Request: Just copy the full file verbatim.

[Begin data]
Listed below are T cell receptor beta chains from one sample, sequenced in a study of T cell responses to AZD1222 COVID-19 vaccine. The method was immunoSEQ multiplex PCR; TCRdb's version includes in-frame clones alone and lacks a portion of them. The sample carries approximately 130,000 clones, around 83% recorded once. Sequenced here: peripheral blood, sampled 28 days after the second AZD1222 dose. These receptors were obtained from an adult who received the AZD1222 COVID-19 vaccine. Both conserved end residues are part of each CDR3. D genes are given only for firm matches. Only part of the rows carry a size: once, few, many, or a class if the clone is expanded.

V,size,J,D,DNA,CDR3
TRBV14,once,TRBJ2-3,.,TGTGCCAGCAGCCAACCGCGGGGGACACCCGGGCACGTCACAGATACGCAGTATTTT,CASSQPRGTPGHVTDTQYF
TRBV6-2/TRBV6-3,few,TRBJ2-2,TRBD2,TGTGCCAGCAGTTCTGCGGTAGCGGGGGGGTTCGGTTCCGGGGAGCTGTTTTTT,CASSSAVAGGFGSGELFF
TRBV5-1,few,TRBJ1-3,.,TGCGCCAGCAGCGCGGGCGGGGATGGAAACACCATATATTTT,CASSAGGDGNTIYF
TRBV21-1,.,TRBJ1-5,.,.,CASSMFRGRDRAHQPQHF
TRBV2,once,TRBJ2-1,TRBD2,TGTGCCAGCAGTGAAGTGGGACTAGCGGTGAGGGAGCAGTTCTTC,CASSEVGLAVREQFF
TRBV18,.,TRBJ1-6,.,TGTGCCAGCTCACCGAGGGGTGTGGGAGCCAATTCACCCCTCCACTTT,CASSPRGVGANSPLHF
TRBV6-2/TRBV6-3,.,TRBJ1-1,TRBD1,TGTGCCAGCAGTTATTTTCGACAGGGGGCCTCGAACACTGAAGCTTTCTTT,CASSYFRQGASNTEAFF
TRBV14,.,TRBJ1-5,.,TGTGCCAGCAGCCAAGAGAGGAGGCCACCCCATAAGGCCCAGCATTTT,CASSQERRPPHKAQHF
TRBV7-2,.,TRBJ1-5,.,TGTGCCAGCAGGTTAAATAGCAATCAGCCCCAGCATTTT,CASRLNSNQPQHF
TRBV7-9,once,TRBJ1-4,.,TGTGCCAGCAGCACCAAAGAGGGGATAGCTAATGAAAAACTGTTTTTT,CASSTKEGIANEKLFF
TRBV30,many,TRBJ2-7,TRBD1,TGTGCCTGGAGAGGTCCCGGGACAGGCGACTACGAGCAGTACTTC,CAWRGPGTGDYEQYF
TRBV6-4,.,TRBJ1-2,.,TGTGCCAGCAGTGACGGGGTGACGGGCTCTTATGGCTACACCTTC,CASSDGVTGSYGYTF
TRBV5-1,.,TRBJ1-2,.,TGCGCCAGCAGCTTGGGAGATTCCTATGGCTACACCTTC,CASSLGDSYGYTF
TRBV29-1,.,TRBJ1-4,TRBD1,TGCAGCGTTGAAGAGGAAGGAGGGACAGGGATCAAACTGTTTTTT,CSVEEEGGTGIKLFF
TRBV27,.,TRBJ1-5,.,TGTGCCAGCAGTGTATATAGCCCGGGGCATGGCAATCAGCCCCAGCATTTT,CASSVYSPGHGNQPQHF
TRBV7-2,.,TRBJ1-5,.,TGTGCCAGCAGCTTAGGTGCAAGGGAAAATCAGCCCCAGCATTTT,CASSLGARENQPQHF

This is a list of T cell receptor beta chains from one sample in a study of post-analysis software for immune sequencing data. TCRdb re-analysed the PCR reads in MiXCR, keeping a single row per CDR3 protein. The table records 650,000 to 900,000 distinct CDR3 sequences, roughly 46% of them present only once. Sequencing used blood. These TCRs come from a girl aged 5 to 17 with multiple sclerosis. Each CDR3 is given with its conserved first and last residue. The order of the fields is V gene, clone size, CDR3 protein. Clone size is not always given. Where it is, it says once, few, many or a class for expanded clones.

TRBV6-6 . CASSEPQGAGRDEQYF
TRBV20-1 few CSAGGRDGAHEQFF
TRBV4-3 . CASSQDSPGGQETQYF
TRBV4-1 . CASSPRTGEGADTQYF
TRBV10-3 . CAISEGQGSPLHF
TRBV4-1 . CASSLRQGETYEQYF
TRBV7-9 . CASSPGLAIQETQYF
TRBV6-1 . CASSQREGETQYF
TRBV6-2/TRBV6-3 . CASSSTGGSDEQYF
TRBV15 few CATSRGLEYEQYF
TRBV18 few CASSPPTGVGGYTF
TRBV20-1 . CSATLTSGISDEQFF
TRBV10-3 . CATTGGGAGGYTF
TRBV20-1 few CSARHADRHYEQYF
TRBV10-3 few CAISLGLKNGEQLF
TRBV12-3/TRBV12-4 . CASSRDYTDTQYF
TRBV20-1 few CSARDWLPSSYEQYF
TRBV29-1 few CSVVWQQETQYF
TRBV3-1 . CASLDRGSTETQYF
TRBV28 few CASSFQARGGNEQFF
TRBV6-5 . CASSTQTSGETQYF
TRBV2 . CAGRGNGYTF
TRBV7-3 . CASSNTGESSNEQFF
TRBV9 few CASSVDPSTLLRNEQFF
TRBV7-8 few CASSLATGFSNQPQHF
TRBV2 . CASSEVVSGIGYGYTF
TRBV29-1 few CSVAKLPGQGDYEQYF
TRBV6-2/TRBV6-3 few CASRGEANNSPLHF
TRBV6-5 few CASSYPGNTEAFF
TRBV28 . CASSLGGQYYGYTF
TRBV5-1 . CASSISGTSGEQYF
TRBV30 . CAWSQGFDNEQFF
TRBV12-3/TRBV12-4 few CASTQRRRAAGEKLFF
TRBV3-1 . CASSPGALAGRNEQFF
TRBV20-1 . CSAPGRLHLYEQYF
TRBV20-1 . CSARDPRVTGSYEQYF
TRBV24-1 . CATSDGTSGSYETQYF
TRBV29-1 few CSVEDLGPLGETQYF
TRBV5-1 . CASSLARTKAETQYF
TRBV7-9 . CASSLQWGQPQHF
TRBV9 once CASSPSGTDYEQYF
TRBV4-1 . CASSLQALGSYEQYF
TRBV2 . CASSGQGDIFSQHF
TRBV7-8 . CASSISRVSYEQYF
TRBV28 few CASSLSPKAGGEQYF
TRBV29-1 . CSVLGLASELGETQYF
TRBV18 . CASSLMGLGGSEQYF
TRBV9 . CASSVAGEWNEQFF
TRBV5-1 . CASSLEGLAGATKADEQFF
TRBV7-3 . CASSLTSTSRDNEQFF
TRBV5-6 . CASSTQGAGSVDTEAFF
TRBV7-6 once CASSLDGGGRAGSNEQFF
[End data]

Listed below are T cell receptor beta chains from one sample, sequenced in a study of T cell responses to AZD1222 COVID-19 vaccine. The method was immunoSEQ multiplex PCR; TCRdb's version includes in-frame clones alone and lacks a portion of them. The sample carries approximately 130,000 clones, around 83% recorded once. Sequenced here: peripheral blood, sampled 28 days after the second AZD1222 dose. These receptors were obtained from an adult who received the AZD1222 COVID-19 vaccine. Both conserved end residues are part of each CDR3. D genes are given only for firm matches. Only part of the rows carry a size: once, few, many, or a class if the clone is expanded.

V,size,J,D,DNA,CDR3
TRBV14,once,TRBJ2-3,.,TGTGCCAGCAGCCAACCGCGGGGGACACCCGGGCACGTCACAGATACGCAGTATTTT,CASSQPRGTPGHVTDTQYF
TRBV6-2/TRBV6-3,few,TRBJ2-2,TRBD2,TGTGCCAGCAGTTCTGCGGTAGCGGGGGGGTTCGGTTCCGGGGAGCTGTTTTTT,CASSSAVAGGFGSGELFF
TRBV5-1,few,TRBJ1-3,.,TGCGCCAGCAGCGCGGGCGGGGATGGAAACACCATATATTTT,CASSAGGDGNTIYF
TRBV21-1,.,TRBJ1-5,.,.,CASSMFRGRDRAHQPQHF
TRBV2,once,TRBJ2-1,TRBD2,TGTGCCAGCAGTGAAGTGGGACTAGCGGTGAGGGAGCAGTTCTTC,CASSEVGLAVREQFF
TRBV18,.,TRBJ1-6,.,TGTGCCAGCTCACCGAGGGGTGTGGGAGCCAATTCACCCCTCCACTTT,CASSPRGVGANSPLHF
TRBV6-2/TRBV6-3,.,TRBJ1-1,TRBD1,TGTGCCAGCAGTTATTTTCGACAGGGGGCCTCGAACACTGAAGCTTTCTTT,CASSYFRQGASNTEAFF
TRBV14,.,TRBJ1-5,.,TGTGCCAGCAGCCAAGAGAGGAGGCCACCCCATAAGGCCCAGCATTTT,CASSQERRPPHKAQHF
TRBV7-2,.,TRBJ1-5,.,TGTGCCAGCAGGTTAAATAGCAATCAGCCCCAGCATTTT,CASRLNSNQPQHF
TRBV7-9,once,TRBJ1-4,.,TGTGCCAGCAGCACCAAAGAGGGGATAGCTAATGAAAAACTGTTTTTT,CASSTKEGIANEKLFF
TRBV30,many,TRBJ2-7,TRBD1,TGTGCCTGGAGAGGTCCCGGGACAGGCGACTACGAGCAGTACTTC,CAWRGPGTGDYEQYF
TRBV6-4,.,TRBJ1-2,.,TGTGCCAGCAGTGACGGGGTGACGGGCTCTTATGGCTACACCTTC,CASSDGVTGSYGYTF
TRBV5-1,.,TRBJ1-2,.,TGCGCCAGCAGCTTGGGAGATTCCTATGGCTACACCTTC,CASSLGDSYGYTF
TRBV29-1,.,TRBJ1-4,TRBD1,TGCAGCGTTGAAGAGGAAGGAGGGACAGGGATCAAACTGTTTTTT,CSVEEEGGTGIKLFF
TRBV27,.,TRBJ1-5,.,TGTGCCAGCAGTGTATATAGCCCGGGGCATGGCAATCAGCCCCAGCATTTT,CASSVYSPGHGNQPQHF
TRBV7-2,.,TRBJ1-5,.,TGTGCCAGCAGCTTAGGTGCAAGGGAAAATCAGCCCCAGCATTTT,CASSLGARENQPQHF

This is a list of T cell receptor beta chains from one sample in a study of post-analysis software for immune sequencing data. TCRdb re-analysed the PCR reads in MiXCR, keeping a single row per CDR3 protein. The table records 650,000 to 900,000 distinct CDR3 sequences, roughly 46% of them present only once. Sequencing used blood. These TCRs come from a girl aged 5 to 17 with multiple sclerosis. Each CDR3 is given with its conserved first and last residue. The order of the fields is V gene, clone size, CDR3 protein. Clone size is not always given. Where it is, it says once, few, many or a class for expanded clones.

TRBV6-6 . CASSEPQGAGRDEQYF
TRBV20-1 few CSAGGRDGAHEQFF
TRBV4-3 . CASSQDSPGGQETQYF
TRBV4-1 . CASSPRTGEGADTQYF
TRBV10-3 . CAISEGQGSPLHF
TRBV4-1 . CASSLRQGETYEQYF
TRBV7-9 . CASSPGLAIQETQYF
TRBV6-1 . CASSQREGETQYF
TRBV6-2/TRBV6-3 . CASSSTGGSDEQYF
TRBV15 few CATSRGLEYEQYF
TRBV18 few CASSPPTGVGGYTF
TRBV20-1 . CSATLTSGISDEQFF
TRBV10-3 . CATTGGGAGGYTF
TRBV20-1 few CSARHADRHYEQYF
TRBV10-3 few CAISLGLKNGEQLF
TRBV12-3/TRBV12-4 . CASSRDYTDTQYF
TRBV20-1 few CSARDWLPSSYEQYF
TRBV29-1 few CSVVWQQETQYF
TRBV3-1 . CASLDRGSTETQYF
TRBV28 few CASSFQARGGNEQFF
TRBV6-5 . CASSTQTSGETQYF
TRBV2 . CAGRGNGYTF
TRBV7-3 . CASSNTGESSNEQFF
TRBV9 few CASSVDPSTLLRNEQFF
TRBV7-8 few CASSLATGFSNQPQHF
TRBV2 . CASSEVVSGIGYGYTF
TRBV29-1 few CSVAKLPGQGDYEQYF
TRBV6-2/TRBV6-3 few CASRGEANNSPLHF
TRBV6-5 few CASSYPGNTEAFF
TRBV28 . CASSLGGQYYGYTF
TRBV5-1 . CASSISGTSGEQYF
TRBV30 . CAWSQGFDNEQFF
TRBV12-3/TRBV12-4 few CASTQRRRAAGEKLFF
TRBV3-1 . CASSPGALAGRNEQFF
TRBV20-1 . CSAPGRLHLYEQYF
TRBV20-1 . CSARDPRVTGSYEQYF
TRBV24-1 . CATSDGTSGSYETQYF
TRBV29-1 few CSVEDLGPLGETQYF
TRBV5-1 . CASSLARTKAETQYF
TRBV7-9 . CASSLQWGQPQHF
TRBV9 once CASSPSGTDYEQYF
TRBV4-1 . CASSLQALGSYEQYF
TRBV2 . CASSGQGDIFSQHF
TRBV7-8 . CASSISRVSYEQYF
TRBV28 few CASSLSPKAGGEQYF
TRBV29-1 . CSVLGLASELGETQYF
TRBV18 . CASSLMGLGGSEQYF
TRBV9 . CASSVAGEWNEQFF
TRBV5-1 . CASSLEGLAGATKADEQFF
TRBV7-3 . CASSLTSTSRDNEQFF
TRBV5-6 . CASSTQGAGSVDTEAFF
TRBV7-6 once CASSLDGGGRAGSNEQFF